Oct 30, 2014

Meet the Orly Cardigan From Graphic Knits

The Orly Cardigan was the 12th pattern I wrote for my book, Graphic Knits.

I began working on Orly shortly after the "half-deadline" for my book. I was six months in, and had six months to go. I had made so many sacrifices to hit that deadline, and felt like I had really accomplished something.

When I began six months before, I had no idea how to tackle a project of this magnitude–I mean whoa, twenty patterns in one year?! I was a little crazy to agree to that. But I was infinitely more prepared for the second half and felt confident I could meet my final deadline. The slate had been wiped clean, and it was time to think strategically about my knitting schedule.

Orly was at the top of my list to include in the book. Knitted at a fairly fine gauge, and with a very tailored fit, I knew this project would be pretty time consuming. Despite all the evidence to the contrary, I finally felt like time was on my side, so I settled-in with a box set of Sex In The City, and cast on for Orly.

Everything went smoothly with the design, and I was very happy with the result. I thought the cardigan fit so beautifully, and even suggested it as a contender for the front cover.

Months later, when I finally saw photos of this cardigan on a model, my heart sank. While the girl is very beautiful, I thought she was so thin that it made the cardigan look bad. I knew how great it could look, and thought, "No one would want to knit this."

Like a total diva, I demanded a re-shoot, but unfortunately there wasn't a budget for that. Of course looking back, it's clear that I was being a WAY over-dramatic. The photos actually look pretty good.

Even so, if I could go back and do it all over, I would have requested the addition of a model with some curves just to show off this beautiful design the way it was intended.

Even if I'm not 100% happy with every photo, I still love how Orly came out. The main design element is the bold offset stripe patterning. To achieve this effect, I constructed the body in two pieces which are sewn together right down the center of the back.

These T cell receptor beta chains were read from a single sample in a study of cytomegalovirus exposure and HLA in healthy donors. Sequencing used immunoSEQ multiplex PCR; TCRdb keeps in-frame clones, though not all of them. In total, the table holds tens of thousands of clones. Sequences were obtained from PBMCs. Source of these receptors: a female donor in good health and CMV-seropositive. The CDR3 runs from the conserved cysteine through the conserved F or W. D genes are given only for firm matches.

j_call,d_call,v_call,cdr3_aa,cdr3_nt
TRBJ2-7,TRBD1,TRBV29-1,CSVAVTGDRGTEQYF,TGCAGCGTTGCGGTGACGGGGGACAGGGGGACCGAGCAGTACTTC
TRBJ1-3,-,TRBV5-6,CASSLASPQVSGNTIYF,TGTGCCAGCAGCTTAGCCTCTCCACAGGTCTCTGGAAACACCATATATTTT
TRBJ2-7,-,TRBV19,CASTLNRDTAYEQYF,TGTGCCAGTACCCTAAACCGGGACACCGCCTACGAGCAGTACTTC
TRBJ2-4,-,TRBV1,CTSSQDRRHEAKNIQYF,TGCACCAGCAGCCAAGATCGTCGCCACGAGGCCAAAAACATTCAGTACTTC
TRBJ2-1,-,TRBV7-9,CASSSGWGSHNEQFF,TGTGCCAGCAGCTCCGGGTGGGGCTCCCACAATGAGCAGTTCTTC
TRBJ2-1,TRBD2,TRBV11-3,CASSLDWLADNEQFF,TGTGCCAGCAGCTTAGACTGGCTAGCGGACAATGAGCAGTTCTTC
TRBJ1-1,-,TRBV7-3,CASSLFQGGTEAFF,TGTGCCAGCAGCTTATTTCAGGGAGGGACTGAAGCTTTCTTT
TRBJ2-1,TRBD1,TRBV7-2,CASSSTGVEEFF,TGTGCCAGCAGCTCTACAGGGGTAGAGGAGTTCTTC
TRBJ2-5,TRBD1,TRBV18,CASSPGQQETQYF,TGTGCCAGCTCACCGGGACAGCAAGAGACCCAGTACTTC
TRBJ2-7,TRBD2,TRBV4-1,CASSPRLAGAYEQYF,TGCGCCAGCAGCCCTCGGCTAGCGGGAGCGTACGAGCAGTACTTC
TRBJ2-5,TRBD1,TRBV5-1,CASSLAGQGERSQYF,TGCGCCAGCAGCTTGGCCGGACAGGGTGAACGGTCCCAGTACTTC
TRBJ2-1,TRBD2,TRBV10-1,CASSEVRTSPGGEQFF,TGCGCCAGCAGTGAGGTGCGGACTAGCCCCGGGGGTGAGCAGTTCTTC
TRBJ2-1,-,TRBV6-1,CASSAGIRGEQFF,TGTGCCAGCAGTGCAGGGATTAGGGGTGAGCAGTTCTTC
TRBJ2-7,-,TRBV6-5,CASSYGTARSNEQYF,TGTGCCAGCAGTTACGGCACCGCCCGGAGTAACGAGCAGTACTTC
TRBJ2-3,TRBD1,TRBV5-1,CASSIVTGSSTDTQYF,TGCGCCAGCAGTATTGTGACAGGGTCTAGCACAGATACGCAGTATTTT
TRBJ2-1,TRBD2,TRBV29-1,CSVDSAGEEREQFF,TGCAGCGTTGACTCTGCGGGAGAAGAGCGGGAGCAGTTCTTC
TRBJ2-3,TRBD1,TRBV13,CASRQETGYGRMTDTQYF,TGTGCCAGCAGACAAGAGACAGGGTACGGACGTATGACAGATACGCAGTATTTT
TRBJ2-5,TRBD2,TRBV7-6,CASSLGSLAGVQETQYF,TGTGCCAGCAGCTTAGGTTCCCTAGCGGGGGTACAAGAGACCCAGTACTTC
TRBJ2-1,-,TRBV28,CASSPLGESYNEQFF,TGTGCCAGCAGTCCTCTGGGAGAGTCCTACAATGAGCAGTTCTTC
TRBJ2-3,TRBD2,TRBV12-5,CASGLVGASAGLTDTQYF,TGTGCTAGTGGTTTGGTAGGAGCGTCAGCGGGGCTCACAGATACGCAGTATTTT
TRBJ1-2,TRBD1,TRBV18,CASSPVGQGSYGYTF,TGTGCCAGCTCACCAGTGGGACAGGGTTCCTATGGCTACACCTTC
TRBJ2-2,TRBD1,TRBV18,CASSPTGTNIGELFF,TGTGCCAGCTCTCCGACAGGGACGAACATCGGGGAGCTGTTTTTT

The three-quarter length sleeves are worked seamlessly in the round from the top-down, so the knitter can easily try on the cardigan to test for appropriate length.

One of my favorite details is the reverse stockinette border. It's worked from picked up stitches all around the edge, then sewn into place for a crisp and tailored finished look.

Here's a swatch I made to test out this border. I show it from the wrong side so you can see how neatly the edging turns out.

I wanted the look of a knitted-on icord edge, but when I tested it out I didn't like how the icord seemed to be sitting on top of the fabric, and the backside was really ugly (in my opinion). I tried a number of different techniques, before I settled on this one.

This technique definitely reveals my seamstress background. I love using binding to finish the edges of things in my sewing, and if this technique had a name, I would probably call it “reverse knitted binding". The natural backward curl of the fabric elegantly encases the bumpy selvage, resulting in a beautiful, smooth line on all the edges. It's just so pretty to me. I'm in love all over again!

What I love is that there's something ambiguous about the reverse stockinette texture. The horizontal grain of the reverse stockinette fabric transitions so beautifully to the vertical grain of the attached icord tie

I chose a wonderful Quince yarn called Finch for this design. It perfectly compliments the tailored look of this cardigan because of its soft smooth finish and the beautiful stockinette fabric that it produces. I had a hard time picking colors because the palette seems to be made just for me!

Orly is definitely one of my favorite sweaters in the book, and I hope you like it too. For more info about the design, visit the pattern page here.


Leave a comment

popular posts